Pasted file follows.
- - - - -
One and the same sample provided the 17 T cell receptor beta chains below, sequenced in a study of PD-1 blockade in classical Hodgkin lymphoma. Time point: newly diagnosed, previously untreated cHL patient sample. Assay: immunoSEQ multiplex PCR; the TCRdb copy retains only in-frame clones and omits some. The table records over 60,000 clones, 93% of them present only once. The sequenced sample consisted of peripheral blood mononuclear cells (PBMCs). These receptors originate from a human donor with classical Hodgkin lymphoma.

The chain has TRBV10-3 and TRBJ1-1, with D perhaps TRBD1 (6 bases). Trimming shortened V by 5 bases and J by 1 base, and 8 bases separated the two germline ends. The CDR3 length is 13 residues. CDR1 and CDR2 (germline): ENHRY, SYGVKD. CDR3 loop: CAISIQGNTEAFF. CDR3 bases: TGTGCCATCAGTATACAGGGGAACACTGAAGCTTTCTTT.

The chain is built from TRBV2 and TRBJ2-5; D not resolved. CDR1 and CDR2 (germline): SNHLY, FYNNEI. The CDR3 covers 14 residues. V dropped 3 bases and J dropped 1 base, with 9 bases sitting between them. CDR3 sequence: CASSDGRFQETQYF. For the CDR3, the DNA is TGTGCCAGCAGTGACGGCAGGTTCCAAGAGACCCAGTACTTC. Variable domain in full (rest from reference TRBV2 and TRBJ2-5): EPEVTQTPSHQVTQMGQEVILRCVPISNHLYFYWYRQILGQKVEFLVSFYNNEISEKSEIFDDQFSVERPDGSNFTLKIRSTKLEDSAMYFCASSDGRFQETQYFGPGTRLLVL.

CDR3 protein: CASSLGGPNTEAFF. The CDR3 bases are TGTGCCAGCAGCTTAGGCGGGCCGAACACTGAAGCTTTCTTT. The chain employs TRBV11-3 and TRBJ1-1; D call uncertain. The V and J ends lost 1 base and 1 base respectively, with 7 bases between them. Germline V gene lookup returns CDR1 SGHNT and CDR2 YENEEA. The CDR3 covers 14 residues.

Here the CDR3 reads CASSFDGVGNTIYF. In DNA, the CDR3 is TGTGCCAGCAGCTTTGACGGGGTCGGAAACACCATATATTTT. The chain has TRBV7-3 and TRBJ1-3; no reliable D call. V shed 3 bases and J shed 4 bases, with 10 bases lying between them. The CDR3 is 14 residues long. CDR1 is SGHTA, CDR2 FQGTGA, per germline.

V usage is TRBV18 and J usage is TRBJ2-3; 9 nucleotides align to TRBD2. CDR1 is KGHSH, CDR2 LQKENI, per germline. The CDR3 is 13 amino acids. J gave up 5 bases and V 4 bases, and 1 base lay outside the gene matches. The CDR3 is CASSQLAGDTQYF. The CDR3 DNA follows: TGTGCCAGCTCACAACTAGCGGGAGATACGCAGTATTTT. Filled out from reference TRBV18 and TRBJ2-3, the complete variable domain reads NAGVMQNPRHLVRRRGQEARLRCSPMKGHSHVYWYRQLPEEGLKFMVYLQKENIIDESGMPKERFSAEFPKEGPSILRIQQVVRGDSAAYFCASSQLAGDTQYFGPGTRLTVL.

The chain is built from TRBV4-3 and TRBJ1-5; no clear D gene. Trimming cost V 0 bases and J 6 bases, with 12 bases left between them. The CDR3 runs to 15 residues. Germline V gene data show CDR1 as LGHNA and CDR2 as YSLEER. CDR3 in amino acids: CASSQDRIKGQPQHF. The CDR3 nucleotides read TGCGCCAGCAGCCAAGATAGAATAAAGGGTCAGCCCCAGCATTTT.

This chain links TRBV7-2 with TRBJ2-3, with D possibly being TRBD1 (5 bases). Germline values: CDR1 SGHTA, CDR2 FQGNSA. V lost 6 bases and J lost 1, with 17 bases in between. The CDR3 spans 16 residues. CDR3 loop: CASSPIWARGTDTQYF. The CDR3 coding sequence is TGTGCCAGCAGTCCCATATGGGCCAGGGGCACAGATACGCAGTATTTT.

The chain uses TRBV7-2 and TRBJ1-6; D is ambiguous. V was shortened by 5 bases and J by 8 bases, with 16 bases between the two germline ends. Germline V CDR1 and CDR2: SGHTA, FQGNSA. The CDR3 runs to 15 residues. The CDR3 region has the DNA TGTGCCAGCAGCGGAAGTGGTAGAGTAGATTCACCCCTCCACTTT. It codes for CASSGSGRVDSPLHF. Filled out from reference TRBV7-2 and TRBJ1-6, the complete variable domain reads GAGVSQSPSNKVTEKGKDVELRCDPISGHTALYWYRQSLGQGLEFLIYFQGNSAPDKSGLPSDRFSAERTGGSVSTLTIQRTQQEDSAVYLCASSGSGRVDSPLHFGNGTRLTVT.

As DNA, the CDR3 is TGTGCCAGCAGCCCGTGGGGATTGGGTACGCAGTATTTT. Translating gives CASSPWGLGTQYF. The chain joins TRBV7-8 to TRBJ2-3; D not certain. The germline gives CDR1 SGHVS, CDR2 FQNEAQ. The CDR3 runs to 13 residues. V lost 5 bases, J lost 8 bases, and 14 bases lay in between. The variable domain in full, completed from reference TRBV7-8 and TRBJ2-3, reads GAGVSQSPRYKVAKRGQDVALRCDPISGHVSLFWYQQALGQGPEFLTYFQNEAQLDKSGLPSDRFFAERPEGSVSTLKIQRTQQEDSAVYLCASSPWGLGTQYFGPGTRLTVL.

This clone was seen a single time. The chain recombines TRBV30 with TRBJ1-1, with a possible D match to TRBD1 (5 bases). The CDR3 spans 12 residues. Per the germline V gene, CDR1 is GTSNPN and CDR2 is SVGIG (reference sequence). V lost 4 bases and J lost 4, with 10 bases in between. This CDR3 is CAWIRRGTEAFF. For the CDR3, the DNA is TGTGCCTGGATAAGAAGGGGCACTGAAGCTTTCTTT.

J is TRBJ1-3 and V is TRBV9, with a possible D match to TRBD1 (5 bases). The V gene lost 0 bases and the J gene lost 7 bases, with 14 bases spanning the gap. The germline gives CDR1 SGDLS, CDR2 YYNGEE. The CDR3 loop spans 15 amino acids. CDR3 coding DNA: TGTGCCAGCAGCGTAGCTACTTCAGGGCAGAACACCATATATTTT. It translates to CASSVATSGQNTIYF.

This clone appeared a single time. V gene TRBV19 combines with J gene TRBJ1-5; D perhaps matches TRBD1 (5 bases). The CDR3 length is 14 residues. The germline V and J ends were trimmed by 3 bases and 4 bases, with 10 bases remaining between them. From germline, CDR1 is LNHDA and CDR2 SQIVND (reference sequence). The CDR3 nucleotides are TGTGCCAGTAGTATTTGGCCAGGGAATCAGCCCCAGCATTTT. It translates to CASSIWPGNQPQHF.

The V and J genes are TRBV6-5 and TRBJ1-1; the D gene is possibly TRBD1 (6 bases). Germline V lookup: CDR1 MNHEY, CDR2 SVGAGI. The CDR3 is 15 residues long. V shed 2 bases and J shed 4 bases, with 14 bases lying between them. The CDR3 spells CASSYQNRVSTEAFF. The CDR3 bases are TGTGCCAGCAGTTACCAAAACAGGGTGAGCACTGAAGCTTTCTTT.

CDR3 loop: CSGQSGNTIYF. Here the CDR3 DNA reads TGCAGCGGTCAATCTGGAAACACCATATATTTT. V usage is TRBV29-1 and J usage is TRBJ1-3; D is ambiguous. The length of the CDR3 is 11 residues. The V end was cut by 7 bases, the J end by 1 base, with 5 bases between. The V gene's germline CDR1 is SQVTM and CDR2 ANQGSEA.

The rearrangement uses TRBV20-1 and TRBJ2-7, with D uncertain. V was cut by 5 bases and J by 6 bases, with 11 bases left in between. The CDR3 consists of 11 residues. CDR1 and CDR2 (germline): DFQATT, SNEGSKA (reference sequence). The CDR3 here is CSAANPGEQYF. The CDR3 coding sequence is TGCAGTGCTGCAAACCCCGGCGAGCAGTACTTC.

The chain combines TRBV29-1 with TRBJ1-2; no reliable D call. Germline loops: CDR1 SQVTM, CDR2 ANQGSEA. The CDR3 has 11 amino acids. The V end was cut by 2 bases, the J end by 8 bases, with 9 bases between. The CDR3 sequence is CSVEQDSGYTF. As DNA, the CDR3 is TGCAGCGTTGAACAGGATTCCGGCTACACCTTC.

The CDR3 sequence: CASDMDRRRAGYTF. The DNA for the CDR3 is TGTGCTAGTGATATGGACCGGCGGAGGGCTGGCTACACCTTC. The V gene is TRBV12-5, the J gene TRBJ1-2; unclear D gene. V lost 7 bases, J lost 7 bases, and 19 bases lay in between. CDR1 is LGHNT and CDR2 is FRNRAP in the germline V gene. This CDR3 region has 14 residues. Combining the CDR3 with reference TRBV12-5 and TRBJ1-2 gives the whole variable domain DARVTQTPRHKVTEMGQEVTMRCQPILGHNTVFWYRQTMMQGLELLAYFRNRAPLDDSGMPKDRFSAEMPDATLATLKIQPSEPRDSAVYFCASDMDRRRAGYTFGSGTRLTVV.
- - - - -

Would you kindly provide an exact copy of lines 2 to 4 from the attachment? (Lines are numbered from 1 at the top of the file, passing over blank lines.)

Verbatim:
The chain has TRBV10-3 and TRBJ1-1, with D perhaps TRBD1 (6 bases). Trimming shortened V by 5 bases and J by 1 base, and 8 bases separated the two germline ends. The CDR3 length is 13 residues. CDR1 and CDR2 (germline): ENHRY, SYGVKD. CDR3 loop: CAISIQGNTEAFF. CDR3 bases: TGTGCCATCAGTATACAGGGGAACACTGAAGCTTTCTTT.

The chain is built from TRBV2 and TRBJ2-5; D not resolved. CDR1 and CDR2 (germline): SNHLY, FYNNEI. The CDR3 covers 14 residues. V dropped 3 bases and J dropped 1 base, with 9 bases sitting between them. CDR3 sequence: CASSDGRFQETQYF. For the CDR3, the DNA is TGTGCCAGCAGTGACGGCAGGTTCCAAGAGACCCAGTACTTC. Variable domain in full (rest from reference TRBV2 and TRBJ2-5): EPEVTQTPSHQVTQMGQEVILRCVPISNHLYFYWYRQILGQKVEFLVSFYNNEISEKSEIFDDQFSVERPDGSNFTLKIRSTKLEDSAMYFCASSDGRFQETQYFGPGTRLLVL.

CDR3 protein: CASSLGGPNTEAFF. The CDR3 bases are TGTGCCAGCAGCTTAGGCGGGCCGAACACTGAAGCTTTCTTT. The chain employs TRBV11-3 and TRBJ1-1; D call uncertain. The V and J ends lost 1 base and 1 base respectively, with 7 bases between them. Germline V gene lookup returns CDR1 SGHNT and CDR2 YENEEA. The CDR3 covers 14 residues.